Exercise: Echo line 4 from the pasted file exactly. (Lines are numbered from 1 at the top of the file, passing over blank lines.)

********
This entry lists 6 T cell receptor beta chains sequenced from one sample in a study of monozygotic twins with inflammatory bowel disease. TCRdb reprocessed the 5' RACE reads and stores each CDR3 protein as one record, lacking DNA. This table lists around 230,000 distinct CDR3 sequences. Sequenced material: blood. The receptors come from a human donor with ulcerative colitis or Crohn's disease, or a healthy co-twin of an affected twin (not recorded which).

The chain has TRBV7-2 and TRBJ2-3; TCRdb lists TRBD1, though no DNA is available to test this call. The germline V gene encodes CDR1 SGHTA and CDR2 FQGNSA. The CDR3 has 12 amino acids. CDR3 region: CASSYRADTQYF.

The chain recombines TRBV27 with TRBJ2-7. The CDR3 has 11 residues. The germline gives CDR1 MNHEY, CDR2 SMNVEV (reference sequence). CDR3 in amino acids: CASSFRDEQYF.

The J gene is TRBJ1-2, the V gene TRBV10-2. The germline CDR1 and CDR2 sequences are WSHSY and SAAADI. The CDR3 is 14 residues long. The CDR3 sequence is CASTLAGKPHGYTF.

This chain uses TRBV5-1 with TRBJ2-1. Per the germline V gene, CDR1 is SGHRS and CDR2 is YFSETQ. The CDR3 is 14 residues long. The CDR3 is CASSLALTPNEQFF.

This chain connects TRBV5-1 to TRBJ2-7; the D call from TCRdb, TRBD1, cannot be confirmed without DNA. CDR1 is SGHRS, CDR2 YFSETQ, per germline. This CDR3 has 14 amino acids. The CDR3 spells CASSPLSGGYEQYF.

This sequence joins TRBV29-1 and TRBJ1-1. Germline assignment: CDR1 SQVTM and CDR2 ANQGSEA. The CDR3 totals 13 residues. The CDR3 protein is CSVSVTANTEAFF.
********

The J gene is TRBJ1-2, the V gene TRBV10-2. The germline CDR1 and CDR2 sequences are WSHSY and SAAADI. The CDR3 is 14 residues long. The CDR3 sequence is CASTLAGKPHGYTF.